The findings of this study by Brunner et al.1 highlight some of the limitations of the conventional primary prevention guideline recommendations, which are based on a person's individual 10-year ASCVD risk. This time frame underestimates or fails to take into proper account the cumulative lifetime risk for having a major cardiovascular event due to lipid-related atherogenesis, a time dependent process.

Furthermore, this study implies that younger individuals might be more adversely affected by modest elevation in non-HDL-C compared to older individuals, as they inevitably accumulate more years of proatherogenic lipid levels. The authors demonstrate this by showing women <45 years old with non-HDL of 2.6mmol to <3.7mmol (100 mg/dL to 143 mg/dL) with 0-1 modifiable cardiovascular risk factors have a similar probability of having a major cardiac event compared to women >60 with non-HDL-C >5.7mmol (220 mg/dL)with 0-1 modifiable cardiovascular risk factor (6.9% vs 8.2% respectively).

Importance of Lifetime Risk Assessment

The increased lifetime risk of moderately elevated non-HDL-C supports a potential future shift in the primary prevention treatment paradigm, and suggests that estimating both an individual's short-term (10 years) and lifetime risk of developing a major cardiovascular event is a better strategy for assessing the need to initiate cholesterol-lowering therapy. This will enable more informed shared decision making by the patient and clinician. Current guidelines recommend lifetime risk estimation, but this is geared toward motivating the patient to make sustained lifestyle changes rather than also adding a statin. This class of medication is generally very safe and lovastatin was FDA-approved more 32 years ago.

The Prognostic Importance of a Low Non-HDL-C

Using a derivation and validation model, the authors were able to derive a tool to estimate the probability of having a major cardiovascular event by the age of 75 based on the following factors: baseline non-HDL-C, age, sex, and the presences or absence of ≥2 classic modifiable cardiovascular risk factors (i.e. hypertension, diabetes, obesity and smoking). The derived tool estimation showed a high comparability between the derivation and validation cohorts as reflected by smooth calibration curves analyses and a root mean square error lower than 1% for the estimated probabilities of cardiovascular disease.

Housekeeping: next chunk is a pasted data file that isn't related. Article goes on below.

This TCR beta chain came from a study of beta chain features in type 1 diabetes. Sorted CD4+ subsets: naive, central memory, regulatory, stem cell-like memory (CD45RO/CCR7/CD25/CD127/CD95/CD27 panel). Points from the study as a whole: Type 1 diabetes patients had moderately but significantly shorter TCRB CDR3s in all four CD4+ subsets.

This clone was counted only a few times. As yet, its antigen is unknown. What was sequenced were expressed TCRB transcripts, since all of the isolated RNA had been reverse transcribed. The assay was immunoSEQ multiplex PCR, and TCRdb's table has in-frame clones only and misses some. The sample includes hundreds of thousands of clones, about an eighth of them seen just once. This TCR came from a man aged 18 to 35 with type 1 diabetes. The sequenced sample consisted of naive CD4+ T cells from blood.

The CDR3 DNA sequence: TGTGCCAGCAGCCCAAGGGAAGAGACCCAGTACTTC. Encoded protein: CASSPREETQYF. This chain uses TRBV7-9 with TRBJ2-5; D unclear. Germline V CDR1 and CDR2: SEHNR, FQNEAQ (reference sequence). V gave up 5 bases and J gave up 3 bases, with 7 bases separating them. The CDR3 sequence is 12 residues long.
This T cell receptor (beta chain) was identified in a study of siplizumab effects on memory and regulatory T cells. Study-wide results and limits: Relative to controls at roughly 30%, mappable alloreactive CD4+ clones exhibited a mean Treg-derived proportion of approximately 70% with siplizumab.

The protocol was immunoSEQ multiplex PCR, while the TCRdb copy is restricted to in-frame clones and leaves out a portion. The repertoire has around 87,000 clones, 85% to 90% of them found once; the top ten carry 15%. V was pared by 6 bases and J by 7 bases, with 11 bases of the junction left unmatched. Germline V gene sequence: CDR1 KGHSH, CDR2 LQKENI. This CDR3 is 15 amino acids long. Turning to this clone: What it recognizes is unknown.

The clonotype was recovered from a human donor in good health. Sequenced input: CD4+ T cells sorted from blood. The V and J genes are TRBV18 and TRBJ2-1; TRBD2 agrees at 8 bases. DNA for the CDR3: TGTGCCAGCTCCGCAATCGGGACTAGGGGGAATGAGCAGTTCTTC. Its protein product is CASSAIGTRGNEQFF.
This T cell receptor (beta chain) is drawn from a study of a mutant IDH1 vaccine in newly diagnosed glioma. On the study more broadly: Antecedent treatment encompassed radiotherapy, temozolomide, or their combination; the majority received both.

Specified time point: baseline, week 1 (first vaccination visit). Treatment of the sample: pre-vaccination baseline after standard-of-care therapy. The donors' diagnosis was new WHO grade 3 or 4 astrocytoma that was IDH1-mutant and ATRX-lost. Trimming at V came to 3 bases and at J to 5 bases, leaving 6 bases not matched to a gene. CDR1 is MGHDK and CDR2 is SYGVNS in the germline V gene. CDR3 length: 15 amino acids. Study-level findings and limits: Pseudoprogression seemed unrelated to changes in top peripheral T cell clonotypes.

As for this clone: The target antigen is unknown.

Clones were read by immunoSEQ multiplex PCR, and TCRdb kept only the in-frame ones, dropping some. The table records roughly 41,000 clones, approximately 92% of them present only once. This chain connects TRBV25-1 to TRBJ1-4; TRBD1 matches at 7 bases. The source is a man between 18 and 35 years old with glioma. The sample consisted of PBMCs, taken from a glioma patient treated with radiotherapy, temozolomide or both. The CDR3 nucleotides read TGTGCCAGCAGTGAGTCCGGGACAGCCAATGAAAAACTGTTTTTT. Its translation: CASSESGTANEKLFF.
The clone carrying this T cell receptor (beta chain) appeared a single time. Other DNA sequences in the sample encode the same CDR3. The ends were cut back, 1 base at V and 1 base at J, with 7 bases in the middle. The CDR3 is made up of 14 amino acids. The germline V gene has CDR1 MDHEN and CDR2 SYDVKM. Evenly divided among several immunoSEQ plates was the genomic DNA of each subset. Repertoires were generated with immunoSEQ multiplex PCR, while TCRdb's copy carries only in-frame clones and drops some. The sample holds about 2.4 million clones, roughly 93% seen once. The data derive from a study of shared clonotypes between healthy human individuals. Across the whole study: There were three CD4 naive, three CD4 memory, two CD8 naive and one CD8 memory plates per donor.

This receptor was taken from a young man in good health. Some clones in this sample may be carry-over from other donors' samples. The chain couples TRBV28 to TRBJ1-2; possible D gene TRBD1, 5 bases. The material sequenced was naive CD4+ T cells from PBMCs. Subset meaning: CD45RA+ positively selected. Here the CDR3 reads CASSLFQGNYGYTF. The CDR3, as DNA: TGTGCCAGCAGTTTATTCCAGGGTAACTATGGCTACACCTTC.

Using this tool, and assuming a 50% reduction in non-HDL-C, the authors were able to make predictions of the probability of reducing a major cardiovascular event by the age of 75 years with lipid lowering interventions. The authors created a user-friendly table that shows the theoretical probability reduction, which could potentially be used in patient discussion regarding the long-term benefit of lipid lowering therapies such as diet, exercise and medications.

Limitations of the Analysis by Brunner et al.

The authors did acknowledge the following limitations of their predictions, since only baseline data of blood lipids were available and no information about dynamic changes during the follow-up period or about the initiation of lipid-lowering therapy was available. Additionally, the therapeutic benefit of lipid-lowering intervention investigated is based on a hypothetical model that assumes a stable reduction of non-HDL-C. This assumption posits that treatment effects are sustained over a much longer term than has been studied in clinical trials.

In summary, there is clear and compelling data that maintaining lower LDL-cholesterol and non-HDL-cholesterol levels throughout life are associated with a lower risk of ASCVD. Optimizing patient dietary and exercise habits to lower their lipids, and consideration of early statin therapy, will be important to slow the progression of subclinical atherosclerosis. We have learned a great deal since Dr. Klag's landmark 1993 article, but there is still much more work to be done in the field of primary prevention. We believe that this paper will encourage more patients and providers to start statin therapy earlier based on their 30-year ASCVD risk rather than what is now recommended in the US and European guidelines.


  1. Brunner FJ, Waldeyer C, Ojeda F, et al. Application of non-HDL cholesterol for population-based cardiovascular risk stratification: results from the Multinational Cardiovascular Risk Consortium. Lancet 2019;394:2173-83.
  2. Klag MJ, Ford DE, Mead LA, et al. Serum cholesterol in young men and subsequent cardiovascular disease. N Engl J Med 1993;328:313-18.

Clinical Topics: Diabetes and Cardiometabolic Disease, Dyslipidemia, Prevention, Lipid Metabolism, Nonstatins, Novel Agents, Statins, Hypertension

Keywords: Cholesterol, LDL, Hydroxymethylglutaryl-CoA Reductase Inhibitors, Prospective Studies, Cardiovascular Diseases, Lovastatin, Secondary Prevention, Retrospective Studies, Risk Factors, Coronary Vessels, Calibration, Lipids, Goals, Atherosclerosis, Cholesterol, Risk Assessment, Cohort Studies, Myocardial Infarction, Coronary Disease, Primary Prevention, Hypertension, Life Style, Diabetes Mellitus, Obesity, Stroke, Dyslipidemias